DOL at it Again: New Proposed Rules Published to Clarify Regular Rate


On March 28, 2019, the U.S. Department of Labor (DOL) announced a new proposed rule that would clarify that certain payments and benefits provided by employers do not factor in to employees’ “regular rate,” which is used to calculate overtime pay.

This latest announcement is on top of a flurry of recent activity from DOL in March 2019, including another proposed rule to increase the minimum salary threshold required for most “exempt” employees and three opinion letters on family and medical leave and wage and hour issues.

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Extortion vs. Settlement Negotiations


The criminal complaint filed against Michael Avenatti is an interesting reminder that the line between extortion and settlement negotiations is a thin one. In a federal court complaint filed in the Southern District of New York, the government accuses Avenatti of extortion by threatening to publicly release, through a press conference and otherwise, damaging information about the misconduct of Nike employees unless Nike made multimillion dollar payments to Avenatti and a significant payment to his client. According to the complaint, he demanded that the monies be paid quickly, and announced a press conference on his Twitter feed at which time he would expose Nike. Among even more colorful and profane language, according to the complaint, Avenatti allegedly stated, “I’ll go and I’ll go take 10 billion dollars off your client’s market cap… I’m not [bleeping] around.” One of the alleged extortion methods was an unsolicited offer that Avenatti and an unnamed co-conspirator would conduct an “internal investigation” for which Avenatti and his co-conspirator would be paid $15 to 25 million. If the demands were met, he promised confidentiality and that his client would “ride off into the sunset.” Federal prosecutors called this conduct “an old-fashioned shakedown.”

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DOL Publishes Guidance On H-1B Requirements


On March 15, 2019, the Wage and Hour Division of the U.S. Department of Labor (DOL) issued a Field Assistance Bulletin (Bulletin) for all DOL District Directors providing guidance on how U.S. petitioners of H-1B visas must comply with mandatory posting requirements related to petitioners’ H-1B petitions. See Bulletin here. H-1B employment visa petitions are those petitions annually filed by U.S. employers seeking to employ foreign national specialty occupation workers. Such petitions require U.S. employers to notify affected U.S. workers of the employer’s intent to hire an H-1B worker. This requirement, referred to as the “notice” or “posting requirement,” mandates that affected workers be advised of the terms of employment including salary of an H-1B worker, the right of U.S. workers to examine documents related to the formulation of that salary determination and of the U.S. workers’ ability to file complaints with any DOL Wage and Hour Division office.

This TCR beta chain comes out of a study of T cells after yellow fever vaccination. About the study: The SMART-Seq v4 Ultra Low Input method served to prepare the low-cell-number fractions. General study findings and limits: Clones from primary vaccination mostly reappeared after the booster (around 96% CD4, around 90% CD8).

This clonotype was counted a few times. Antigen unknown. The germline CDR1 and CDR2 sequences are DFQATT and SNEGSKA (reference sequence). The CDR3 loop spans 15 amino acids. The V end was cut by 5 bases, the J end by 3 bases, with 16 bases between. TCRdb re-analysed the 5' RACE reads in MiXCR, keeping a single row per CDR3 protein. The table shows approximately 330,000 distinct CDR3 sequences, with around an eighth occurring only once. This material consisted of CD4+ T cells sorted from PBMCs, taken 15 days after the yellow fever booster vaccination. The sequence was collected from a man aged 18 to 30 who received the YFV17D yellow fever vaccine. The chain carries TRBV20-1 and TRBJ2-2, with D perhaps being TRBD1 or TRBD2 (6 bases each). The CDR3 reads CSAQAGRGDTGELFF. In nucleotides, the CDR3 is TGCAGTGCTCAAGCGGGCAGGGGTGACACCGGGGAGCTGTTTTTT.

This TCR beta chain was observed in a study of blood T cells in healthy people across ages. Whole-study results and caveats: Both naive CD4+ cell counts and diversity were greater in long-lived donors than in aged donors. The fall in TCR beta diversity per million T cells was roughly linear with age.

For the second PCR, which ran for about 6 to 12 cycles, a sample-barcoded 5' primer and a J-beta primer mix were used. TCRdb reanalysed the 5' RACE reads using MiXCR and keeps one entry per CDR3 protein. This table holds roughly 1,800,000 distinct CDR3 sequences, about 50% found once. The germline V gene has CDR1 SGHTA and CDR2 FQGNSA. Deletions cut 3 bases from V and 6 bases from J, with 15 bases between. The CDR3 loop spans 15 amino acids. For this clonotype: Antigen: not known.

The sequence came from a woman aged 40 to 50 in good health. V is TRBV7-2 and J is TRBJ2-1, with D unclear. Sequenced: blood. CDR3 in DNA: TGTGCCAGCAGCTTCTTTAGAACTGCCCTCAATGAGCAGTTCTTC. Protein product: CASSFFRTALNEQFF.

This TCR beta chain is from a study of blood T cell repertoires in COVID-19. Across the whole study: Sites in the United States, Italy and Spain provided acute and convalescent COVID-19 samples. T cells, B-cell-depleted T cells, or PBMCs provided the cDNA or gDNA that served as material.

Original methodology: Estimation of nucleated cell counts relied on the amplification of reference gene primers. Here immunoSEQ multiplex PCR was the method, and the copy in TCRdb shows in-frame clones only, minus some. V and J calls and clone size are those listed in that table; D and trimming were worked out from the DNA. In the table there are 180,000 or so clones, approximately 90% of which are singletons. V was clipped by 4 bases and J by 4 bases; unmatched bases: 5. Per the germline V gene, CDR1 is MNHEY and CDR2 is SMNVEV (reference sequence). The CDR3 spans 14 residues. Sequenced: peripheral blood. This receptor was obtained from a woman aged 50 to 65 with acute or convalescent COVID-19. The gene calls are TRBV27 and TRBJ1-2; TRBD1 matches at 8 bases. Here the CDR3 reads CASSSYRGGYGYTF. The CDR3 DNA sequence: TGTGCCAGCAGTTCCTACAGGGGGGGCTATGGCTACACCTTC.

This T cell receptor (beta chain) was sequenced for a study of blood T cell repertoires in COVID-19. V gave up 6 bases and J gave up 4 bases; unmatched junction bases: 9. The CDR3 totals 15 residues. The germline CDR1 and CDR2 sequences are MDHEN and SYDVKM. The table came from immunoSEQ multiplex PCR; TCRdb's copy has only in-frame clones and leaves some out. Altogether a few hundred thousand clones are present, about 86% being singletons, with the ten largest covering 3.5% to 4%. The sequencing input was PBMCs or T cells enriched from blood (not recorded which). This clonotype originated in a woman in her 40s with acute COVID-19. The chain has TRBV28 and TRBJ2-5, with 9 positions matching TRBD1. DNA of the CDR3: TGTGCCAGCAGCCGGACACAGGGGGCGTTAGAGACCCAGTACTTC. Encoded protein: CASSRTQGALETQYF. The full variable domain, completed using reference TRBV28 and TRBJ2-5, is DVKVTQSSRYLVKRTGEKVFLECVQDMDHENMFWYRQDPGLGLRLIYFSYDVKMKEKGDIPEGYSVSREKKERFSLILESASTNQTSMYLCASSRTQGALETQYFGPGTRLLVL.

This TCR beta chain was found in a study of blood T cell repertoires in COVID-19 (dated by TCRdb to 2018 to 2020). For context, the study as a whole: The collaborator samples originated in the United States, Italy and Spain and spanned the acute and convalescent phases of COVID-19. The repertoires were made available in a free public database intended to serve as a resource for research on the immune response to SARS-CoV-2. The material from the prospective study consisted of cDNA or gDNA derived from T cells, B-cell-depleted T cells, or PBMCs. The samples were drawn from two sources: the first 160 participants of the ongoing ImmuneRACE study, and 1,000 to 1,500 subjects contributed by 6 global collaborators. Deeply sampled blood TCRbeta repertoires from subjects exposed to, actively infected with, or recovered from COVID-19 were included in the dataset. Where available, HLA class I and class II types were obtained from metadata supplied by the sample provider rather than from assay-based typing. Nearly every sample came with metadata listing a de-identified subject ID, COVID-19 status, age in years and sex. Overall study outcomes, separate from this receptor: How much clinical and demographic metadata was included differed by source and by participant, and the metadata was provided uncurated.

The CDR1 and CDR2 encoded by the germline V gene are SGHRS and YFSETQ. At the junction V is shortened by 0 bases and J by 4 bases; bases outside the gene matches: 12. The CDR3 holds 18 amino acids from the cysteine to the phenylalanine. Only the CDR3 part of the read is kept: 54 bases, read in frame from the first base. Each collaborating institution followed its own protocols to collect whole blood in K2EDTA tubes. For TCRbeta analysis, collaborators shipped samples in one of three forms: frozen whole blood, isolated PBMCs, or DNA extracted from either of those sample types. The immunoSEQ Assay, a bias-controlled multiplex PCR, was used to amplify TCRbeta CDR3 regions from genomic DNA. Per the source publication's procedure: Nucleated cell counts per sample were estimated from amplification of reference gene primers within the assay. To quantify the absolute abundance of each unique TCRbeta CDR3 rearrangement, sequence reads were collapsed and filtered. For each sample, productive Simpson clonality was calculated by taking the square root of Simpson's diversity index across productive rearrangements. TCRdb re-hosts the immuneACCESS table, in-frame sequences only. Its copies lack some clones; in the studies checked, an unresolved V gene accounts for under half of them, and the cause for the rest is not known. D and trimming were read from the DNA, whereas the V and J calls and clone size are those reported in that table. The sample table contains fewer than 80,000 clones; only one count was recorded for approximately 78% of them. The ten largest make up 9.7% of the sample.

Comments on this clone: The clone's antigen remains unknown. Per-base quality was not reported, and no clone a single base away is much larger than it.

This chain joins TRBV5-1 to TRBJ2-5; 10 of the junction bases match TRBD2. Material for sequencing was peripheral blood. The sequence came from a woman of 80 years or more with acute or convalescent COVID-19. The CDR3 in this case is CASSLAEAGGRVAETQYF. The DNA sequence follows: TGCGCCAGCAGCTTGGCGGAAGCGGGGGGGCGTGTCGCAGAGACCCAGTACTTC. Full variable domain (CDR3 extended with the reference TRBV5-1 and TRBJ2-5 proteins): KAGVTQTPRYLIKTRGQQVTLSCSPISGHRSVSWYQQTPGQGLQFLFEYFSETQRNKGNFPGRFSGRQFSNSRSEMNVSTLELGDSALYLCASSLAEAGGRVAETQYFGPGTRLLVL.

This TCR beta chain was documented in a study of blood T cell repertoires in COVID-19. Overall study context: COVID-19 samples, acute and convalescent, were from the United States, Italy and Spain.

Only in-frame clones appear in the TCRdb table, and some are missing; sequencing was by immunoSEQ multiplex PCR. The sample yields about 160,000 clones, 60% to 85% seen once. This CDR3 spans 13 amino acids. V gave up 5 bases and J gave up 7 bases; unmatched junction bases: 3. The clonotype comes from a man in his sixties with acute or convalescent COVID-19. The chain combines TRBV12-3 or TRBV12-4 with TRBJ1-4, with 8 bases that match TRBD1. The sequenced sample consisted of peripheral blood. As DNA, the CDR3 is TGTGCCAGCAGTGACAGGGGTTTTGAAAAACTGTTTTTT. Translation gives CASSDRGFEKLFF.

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EEO-1 Report – Will Employers Need to Include Compensation Data or Not?


Short Answer: Currently, no. But first, some background.

Generally, employers with 100 or more employees, and certain federal contractors and subcontractors, are required to file an Employer Information Report EEO-1 each year. The EEO-1 is a report of the employer’s work force by job category, sex, race, and ethnicity. In 2016, then-President Obama announced a plan to use the EEO-1 to assist in ending the gender wage gap.

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New Excise Tax Reporting Obligation For Tax-Exempt Entities


Attention tax-exempt entity employers: Starting with tax filings this year (for your taxable year that began in 2018), you will need to make a special report to the IRS and pay an excise tax if you provided certain current or former highly compensated employees more than $1 million in compensation or paid part of a severance package that was worth more than three times their average compensation over the five years prior to their separation from employment.

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